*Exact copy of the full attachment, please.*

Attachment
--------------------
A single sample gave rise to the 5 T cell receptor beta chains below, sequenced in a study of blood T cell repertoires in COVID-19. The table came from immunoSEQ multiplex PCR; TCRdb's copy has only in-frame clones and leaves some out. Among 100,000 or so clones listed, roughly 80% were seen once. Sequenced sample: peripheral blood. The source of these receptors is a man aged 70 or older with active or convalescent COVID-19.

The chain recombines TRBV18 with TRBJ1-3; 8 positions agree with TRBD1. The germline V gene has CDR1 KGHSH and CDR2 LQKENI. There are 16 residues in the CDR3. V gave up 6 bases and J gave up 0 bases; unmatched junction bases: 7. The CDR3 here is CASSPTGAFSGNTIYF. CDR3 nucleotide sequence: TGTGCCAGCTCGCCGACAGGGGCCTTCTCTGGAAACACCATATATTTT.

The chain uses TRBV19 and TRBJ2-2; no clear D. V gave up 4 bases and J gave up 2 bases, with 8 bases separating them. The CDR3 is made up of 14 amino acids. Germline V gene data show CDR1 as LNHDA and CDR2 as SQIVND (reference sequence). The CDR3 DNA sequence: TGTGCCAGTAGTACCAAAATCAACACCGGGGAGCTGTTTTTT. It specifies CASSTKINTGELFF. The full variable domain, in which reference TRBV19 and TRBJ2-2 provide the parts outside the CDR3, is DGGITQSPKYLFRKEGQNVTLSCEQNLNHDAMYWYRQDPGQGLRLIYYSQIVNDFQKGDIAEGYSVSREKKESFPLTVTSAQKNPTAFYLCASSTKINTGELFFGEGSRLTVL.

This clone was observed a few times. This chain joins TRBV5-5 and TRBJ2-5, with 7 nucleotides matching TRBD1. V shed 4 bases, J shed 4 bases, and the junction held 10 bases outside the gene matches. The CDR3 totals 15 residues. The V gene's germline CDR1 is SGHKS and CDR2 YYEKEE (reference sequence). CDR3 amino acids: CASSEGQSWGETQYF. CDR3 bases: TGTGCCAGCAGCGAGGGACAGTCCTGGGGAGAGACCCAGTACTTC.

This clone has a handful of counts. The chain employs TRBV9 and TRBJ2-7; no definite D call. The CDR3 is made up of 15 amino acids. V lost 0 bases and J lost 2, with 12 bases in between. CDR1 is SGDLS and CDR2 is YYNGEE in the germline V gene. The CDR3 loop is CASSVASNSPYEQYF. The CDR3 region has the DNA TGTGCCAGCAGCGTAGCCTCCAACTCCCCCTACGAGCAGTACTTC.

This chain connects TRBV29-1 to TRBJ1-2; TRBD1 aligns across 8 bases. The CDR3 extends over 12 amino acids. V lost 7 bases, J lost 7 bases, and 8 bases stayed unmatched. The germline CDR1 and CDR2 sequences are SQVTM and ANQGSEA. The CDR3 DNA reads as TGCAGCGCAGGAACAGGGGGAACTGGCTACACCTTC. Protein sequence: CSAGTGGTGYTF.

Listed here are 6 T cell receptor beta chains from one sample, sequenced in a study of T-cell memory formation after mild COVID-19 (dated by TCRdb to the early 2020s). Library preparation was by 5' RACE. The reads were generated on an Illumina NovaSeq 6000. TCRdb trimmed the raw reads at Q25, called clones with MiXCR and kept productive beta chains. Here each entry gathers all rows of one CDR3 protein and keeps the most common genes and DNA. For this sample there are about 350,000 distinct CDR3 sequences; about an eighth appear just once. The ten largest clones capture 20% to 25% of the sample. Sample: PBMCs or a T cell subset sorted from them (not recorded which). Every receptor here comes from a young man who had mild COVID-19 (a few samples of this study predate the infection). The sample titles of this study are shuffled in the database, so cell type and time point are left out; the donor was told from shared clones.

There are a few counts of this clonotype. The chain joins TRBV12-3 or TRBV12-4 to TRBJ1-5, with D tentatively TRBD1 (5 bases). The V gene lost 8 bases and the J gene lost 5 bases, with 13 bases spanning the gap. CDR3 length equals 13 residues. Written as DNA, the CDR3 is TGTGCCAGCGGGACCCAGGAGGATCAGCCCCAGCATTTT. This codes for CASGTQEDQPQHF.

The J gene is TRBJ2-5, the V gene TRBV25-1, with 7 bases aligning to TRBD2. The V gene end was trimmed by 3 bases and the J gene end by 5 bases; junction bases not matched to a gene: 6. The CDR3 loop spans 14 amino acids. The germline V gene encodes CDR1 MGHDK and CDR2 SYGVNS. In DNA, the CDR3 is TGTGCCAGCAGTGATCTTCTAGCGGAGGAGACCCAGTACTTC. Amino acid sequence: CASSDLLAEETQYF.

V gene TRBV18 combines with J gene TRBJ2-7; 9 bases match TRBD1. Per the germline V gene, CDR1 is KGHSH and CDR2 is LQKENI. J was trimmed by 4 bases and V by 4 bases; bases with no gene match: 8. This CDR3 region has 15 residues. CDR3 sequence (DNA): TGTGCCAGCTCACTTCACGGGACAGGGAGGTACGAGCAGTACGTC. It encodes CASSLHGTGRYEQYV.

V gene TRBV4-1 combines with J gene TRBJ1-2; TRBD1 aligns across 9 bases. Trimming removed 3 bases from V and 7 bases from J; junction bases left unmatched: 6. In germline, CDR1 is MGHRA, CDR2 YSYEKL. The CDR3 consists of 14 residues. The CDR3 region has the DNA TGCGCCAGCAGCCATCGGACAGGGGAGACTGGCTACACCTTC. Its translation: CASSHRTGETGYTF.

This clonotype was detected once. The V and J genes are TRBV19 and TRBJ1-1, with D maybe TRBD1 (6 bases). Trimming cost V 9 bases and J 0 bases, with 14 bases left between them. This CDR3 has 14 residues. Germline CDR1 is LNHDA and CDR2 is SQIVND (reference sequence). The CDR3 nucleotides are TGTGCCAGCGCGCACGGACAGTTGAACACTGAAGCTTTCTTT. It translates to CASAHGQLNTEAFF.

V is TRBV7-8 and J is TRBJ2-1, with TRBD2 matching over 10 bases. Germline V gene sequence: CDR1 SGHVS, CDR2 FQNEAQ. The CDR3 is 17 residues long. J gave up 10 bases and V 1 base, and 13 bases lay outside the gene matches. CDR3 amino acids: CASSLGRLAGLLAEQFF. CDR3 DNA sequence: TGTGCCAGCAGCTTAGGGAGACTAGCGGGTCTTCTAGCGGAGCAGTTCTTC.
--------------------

A single sample gave rise to the 5 T cell receptor beta chains below, sequenced in a study of blood T cell repertoires in COVID-19. The table came from immunoSEQ multiplex PCR; TCRdb's copy has only in-frame clones and leaves some out. Among 100,000 or so clones listed, roughly 80% were seen once. Sequenced sample: peripheral blood. The source of these receptors is a man aged 70 or older with active or convalescent COVID-19.

The chain recombines TRBV18 with TRBJ1-3; 8 positions agree with TRBD1. The germline V gene has CDR1 KGHSH and CDR2 LQKENI. There are 16 residues in the CDR3. V gave up 6 bases and J gave up 0 bases; unmatched junction bases: 7. The CDR3 here is CASSPTGAFSGNTIYF. CDR3 nucleotide sequence: TGTGCCAGCTCGCCGACAGGGGCCTTCTCTGGAAACACCATATATTTT.

The chain uses TRBV19 and TRBJ2-2; no clear D. V gave up 4 bases and J gave up 2 bases, with 8 bases separating them. The CDR3 is made up of 14 amino acids. Germline V gene data show CDR1 as LNHDA and CDR2 as SQIVND (reference sequence). The CDR3 DNA sequence: TGTGCCAGTAGTACCAAAATCAACACCGGGGAGCTGTTTTTT. It specifies CASSTKINTGELFF. The full variable domain, in which reference TRBV19 and TRBJ2-2 provide the parts outside the CDR3, is DGGITQSPKYLFRKEGQNVTLSCEQNLNHDAMYWYRQDPGQGLRLIYYSQIVNDFQKGDIAEGYSVSREKKESFPLTVTSAQKNPTAFYLCASSTKINTGELFFGEGSRLTVL.

This clone was observed a few times. This chain joins TRBV5-5 and TRBJ2-5, with 7 nucleotides matching TRBD1. V shed 4 bases, J shed 4 bases, and the junction held 10 bases outside the gene matches. The CDR3 totals 15 residues. The V gene's germline CDR1 is SGHKS and CDR2 YYEKEE (reference sequence). CDR3 amino acids: CASSEGQSWGETQYF. CDR3 bases: TGTGCCAGCAGCGAGGGACAGTCCTGGGGAGAGACCCAGTACTTC.

This clone has a handful of counts. The chain employs TRBV9 and TRBJ2-7; no definite D call. The CDR3 is made up of 15 amino acids. V lost 0 bases and J lost 2, with 12 bases in between. CDR1 is SGDLS and CDR2 is YYNGEE in the germline V gene. The CDR3 loop is CASSVASNSPYEQYF. The CDR3 region has the DNA TGTGCCAGCAGCGTAGCCTCCAACTCCCCCTACGAGCAGTACTTC.

This chain connects TRBV29-1 to TRBJ1-2; TRBD1 aligns across 8 bases. The CDR3 extends over 12 amino acids. V lost 7 bases, J lost 7 bases, and 8 bases stayed unmatched. The germline CDR1 and CDR2 sequences are SQVTM and ANQGSEA. The CDR3 DNA reads as TGCAGCGCAGGAACAGGGGGAACTGGCTACACCTTC. Protein sequence: CSAGTGGTGYTF.

Listed here are 6 T cell receptor beta chains from one sample, sequenced in a study of T-cell memory formation after mild COVID-19 (dated by TCRdb to the early 2020s). Library preparation was by 5' RACE. The reads were generated on an Illumina NovaSeq 6000. TCRdb trimmed the raw reads at Q25, called clones with MiXCR and kept productive beta chains. Here each entry gathers all rows of one CDR3 protein and keeps the most common genes and DNA. For this sample there are about 350,000 distinct CDR3 sequences; about an eighth appear just once. The ten largest clones capture 20% to 25% of the sample. Sample: PBMCs or a T cell subset sorted from them (not recorded which). Every receptor here comes from a young man who had mild COVID-19 (a few samples of this study predate the infection). The sample titles of this study are shuffled in the database, so cell type and time point are left out; the donor was told from shared clones.

There are a few counts of this clonotype. The chain joins TRBV12-3 or TRBV12-4 to TRBJ1-5, with D tentatively TRBD1 (5 bases). The V gene lost 8 bases and the J gene lost 5 bases, with 13 bases spanning the gap. CDR3 length equals 13 residues. Written as DNA, the CDR3 is TGTGCCAGCGGGACCCAGGAGGATCAGCCCCAGCATTTT. This codes for CASGTQEDQPQHF.

The J gene is TRBJ2-5, the V gene TRBV25-1, with 7 bases aligning to TRBD2. The V gene end was trimmed by 3 bases and the J gene end by 5 bases; junction bases not matched to a gene: 6. The CDR3 loop spans 14 amino acids. The germline V gene encodes CDR1 MGHDK and CDR2 SYGVNS. In DNA, the CDR3 is TGTGCCAGCAGTGATCTTCTAGCGGAGGAGACCCAGTACTTC. Amino acid sequence: CASSDLLAEETQYF.

V gene TRBV18 combines with J gene TRBJ2-7; 9 bases match TRBD1. Per the germline V gene, CDR1 is KGHSH and CDR2 is LQKENI. J was trimmed by 4 bases and V by 4 bases; bases with no gene match: 8. This CDR3 region has 15 residues. CDR3 sequence (DNA): TGTGCCAGCTCACTTCACGGGACAGGGAGGTACGAGCAGTACGTC. It encodes CASSLHGTGRYEQYV.

V gene TRBV4-1 combines with J gene TRBJ1-2; TRBD1 aligns across 9 bases. Trimming removed 3 bases from V and 7 bases from J; junction bases left unmatched: 6. In germline, CDR1 is MGHRA, CDR2 YSYEKL. The CDR3 consists of 14 residues. The CDR3 region has the DNA TGCGCCAGCAGCCATCGGACAGGGGAGACTGGCTACACCTTC. Its translation: CASSHRTGETGYTF.

This clonotype was detected once. The V and J genes are TRBV19 and TRBJ1-1, with D maybe TRBD1 (6 bases). Trimming cost V 9 bases and J 0 bases, with 14 bases left between them. This CDR3 has 14 residues. Germline CDR1 is LNHDA and CDR2 is SQIVND (reference sequence). The CDR3 nucleotides are TGTGCCAGCGCGCACGGACAGTTGAACACTGAAGCTTTCTTT. It translates to CASAHGQLNTEAFF.

V is TRBV7-8 and J is TRBJ2-1, with TRBD2 matching over 10 bases. Germline V gene sequence: CDR1 SGHVS, CDR2 FQNEAQ. The CDR3 is 17 residues long. J gave up 10 bases and V 1 base, and 13 bases lay outside the gene matches. CDR3 amino acids: CASSLGRLAGLLAEQFF. CDR3 DNA sequence: TGTGCCAGCAGCTTAGGGAGACTAGCGGGTCTTCTAGCGGAGCAGTTCTTC.